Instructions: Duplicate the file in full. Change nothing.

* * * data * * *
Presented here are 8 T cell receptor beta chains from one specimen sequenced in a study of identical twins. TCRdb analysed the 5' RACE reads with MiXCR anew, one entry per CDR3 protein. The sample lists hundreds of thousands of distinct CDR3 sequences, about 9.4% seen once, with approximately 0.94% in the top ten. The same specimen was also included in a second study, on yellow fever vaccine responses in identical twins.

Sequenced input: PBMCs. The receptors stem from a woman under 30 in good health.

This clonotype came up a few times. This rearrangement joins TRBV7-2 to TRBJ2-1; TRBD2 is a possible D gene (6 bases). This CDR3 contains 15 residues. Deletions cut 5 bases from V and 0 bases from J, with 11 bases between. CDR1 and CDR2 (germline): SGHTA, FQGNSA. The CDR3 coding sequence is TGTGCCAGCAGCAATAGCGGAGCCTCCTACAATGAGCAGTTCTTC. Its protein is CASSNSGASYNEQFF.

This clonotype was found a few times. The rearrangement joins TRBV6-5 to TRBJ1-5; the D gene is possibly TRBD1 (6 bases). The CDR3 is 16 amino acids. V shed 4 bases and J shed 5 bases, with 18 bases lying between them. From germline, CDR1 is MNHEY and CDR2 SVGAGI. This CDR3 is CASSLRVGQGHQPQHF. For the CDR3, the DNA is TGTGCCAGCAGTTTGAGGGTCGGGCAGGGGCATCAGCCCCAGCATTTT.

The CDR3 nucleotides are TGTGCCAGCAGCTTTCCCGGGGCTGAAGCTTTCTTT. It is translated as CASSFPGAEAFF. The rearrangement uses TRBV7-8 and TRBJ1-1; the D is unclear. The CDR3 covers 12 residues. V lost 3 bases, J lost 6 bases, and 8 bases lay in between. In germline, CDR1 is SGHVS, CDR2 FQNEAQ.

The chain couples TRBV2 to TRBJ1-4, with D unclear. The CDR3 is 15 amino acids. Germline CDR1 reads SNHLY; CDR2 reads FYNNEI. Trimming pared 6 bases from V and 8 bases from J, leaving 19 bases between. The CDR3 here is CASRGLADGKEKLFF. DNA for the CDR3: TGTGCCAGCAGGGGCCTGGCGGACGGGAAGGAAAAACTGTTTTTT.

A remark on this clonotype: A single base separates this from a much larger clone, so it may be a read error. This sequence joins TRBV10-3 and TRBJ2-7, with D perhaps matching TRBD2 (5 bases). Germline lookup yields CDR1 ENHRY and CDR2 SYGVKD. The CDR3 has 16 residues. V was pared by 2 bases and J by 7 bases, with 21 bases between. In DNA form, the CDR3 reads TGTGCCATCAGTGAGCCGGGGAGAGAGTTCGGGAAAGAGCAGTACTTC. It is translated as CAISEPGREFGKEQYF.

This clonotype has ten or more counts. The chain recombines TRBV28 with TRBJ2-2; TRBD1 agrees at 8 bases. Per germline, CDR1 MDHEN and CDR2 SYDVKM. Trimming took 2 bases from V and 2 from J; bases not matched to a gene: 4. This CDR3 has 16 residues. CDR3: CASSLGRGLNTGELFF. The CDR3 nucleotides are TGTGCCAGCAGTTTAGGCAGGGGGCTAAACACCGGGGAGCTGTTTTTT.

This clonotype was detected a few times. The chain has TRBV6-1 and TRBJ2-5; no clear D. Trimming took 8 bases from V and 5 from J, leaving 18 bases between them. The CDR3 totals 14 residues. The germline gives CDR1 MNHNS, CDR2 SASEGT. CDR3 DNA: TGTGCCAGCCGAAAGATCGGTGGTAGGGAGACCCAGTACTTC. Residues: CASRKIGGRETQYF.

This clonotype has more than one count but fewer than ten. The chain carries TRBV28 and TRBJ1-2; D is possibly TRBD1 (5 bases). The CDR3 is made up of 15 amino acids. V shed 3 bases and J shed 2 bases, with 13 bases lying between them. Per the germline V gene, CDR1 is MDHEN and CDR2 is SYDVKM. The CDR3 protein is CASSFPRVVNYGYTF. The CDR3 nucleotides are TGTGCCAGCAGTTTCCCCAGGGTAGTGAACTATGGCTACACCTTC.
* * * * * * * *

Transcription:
Presented here are 8 T cell receptor beta chains from one specimen sequenced in a study of identical twins. TCRdb analysed the 5' RACE reads with MiXCR anew, one entry per CDR3 protein. The sample lists hundreds of thousands of distinct CDR3 sequences, about 9.4% seen once, with approximately 0.94% in the top ten. The same specimen was also included in a second study, on yellow fever vaccine responses in identical twins.

Sequenced input: PBMCs. The receptors stem from a woman under 30 in good health.

This clonotype came up a few times. This rearrangement joins TRBV7-2 to TRBJ2-1; TRBD2 is a possible D gene (6 bases). This CDR3 contains 15 residues. Deletions cut 5 bases from V and 0 bases from J, with 11 bases between. CDR1 and CDR2 (germline): SGHTA, FQGNSA. The CDR3 coding sequence is TGTGCCAGCAGCAATAGCGGAGCCTCCTACAATGAGCAGTTCTTC. Its protein is CASSNSGASYNEQFF.

This clonotype was found a few times. The rearrangement joins TRBV6-5 to TRBJ1-5; the D gene is possibly TRBD1 (6 bases). The CDR3 is 16 amino acids. V shed 4 bases and J shed 5 bases, with 18 bases lying between them. From germline, CDR1 is MNHEY and CDR2 SVGAGI. This CDR3 is CASSLRVGQGHQPQHF. For the CDR3, the DNA is TGTGCCAGCAGTTTGAGGGTCGGGCAGGGGCATCAGCCCCAGCATTTT.

The CDR3 nucleotides are TGTGCCAGCAGCTTTCCCGGGGCTGAAGCTTTCTTT. It is translated as CASSFPGAEAFF. The rearrangement uses TRBV7-8 and TRBJ1-1; the D is unclear. The CDR3 covers 12 residues. V lost 3 bases, J lost 6 bases, and 8 bases lay in between. In germline, CDR1 is SGHVS, CDR2 FQNEAQ.

The chain couples TRBV2 to TRBJ1-4, with D unclear. The CDR3 is 15 amino acids. Germline CDR1 reads SNHLY; CDR2 reads FYNNEI. Trimming pared 6 bases from V and 8 bases from J, leaving 19 bases between. The CDR3 here is CASRGLADGKEKLFF. DNA for the CDR3: TGTGCCAGCAGGGGCCTGGCGGACGGGAAGGAAAAACTGTTTTTT.

A remark on this clonotype: A single base separates this from a much larger clone, so it may be a read error. This sequence joins TRBV10-3 and TRBJ2-7, with D perhaps matching TRBD2 (5 bases). Germline lookup yields CDR1 ENHRY and CDR2 SYGVKD. The CDR3 has 16 residues. V was pared by 2 bases and J by 7 bases, with 21 bases between. In DNA form, the CDR3 reads TGTGCCATCAGTGAGCCGGGGAGAGAGTTCGGGAAAGAGCAGTACTTC. It is translated as CAISEPGREFGKEQYF.

This clonotype has ten or more counts. The chain recombines TRBV28 with TRBJ2-2; TRBD1 agrees at 8 bases. Per germline, CDR1 MDHEN and CDR2 SYDVKM. Trimming took 2 bases from V and 2 from J; bases not matched to a gene: 4. This CDR3 has 16 residues. CDR3: CASSLGRGLNTGELFF. The CDR3 nucleotides are TGTGCCAGCAGTTTAGGCAGGGGGCTAAACACCGGGGAGCTGTTTTTT.

This clonotype was detected a few times. The chain has TRBV6-1 and TRBJ2-5; no clear D. Trimming took 8 bases from V and 5 from J, leaving 18 bases between them. The CDR3 totals 14 residues. The germline gives CDR1 MNHNS, CDR2 SASEGT. CDR3 DNA: TGTGCCAGCCGAAAGATCGGTGGTAGGGAGACCCAGTACTTC. Residues: CASRKIGGRETQYF.

This clonotype has more than one count but fewer than ten. The chain carries TRBV28 and TRBJ1-2; D is possibly TRBD1 (5 bases). The CDR3 is made up of 15 amino acids. V shed 3 bases and J shed 2 bases, with 13 bases lying between them. Per the germline V gene, CDR1 is MDHEN and CDR2 is SYDVKM. The CDR3 protein is CASSFPRVVNYGYTF. The CDR3 nucleotides are TGTGCCAGCAGTTTCCCCAGGGTAGTGAACTATGGCTACACCTTC.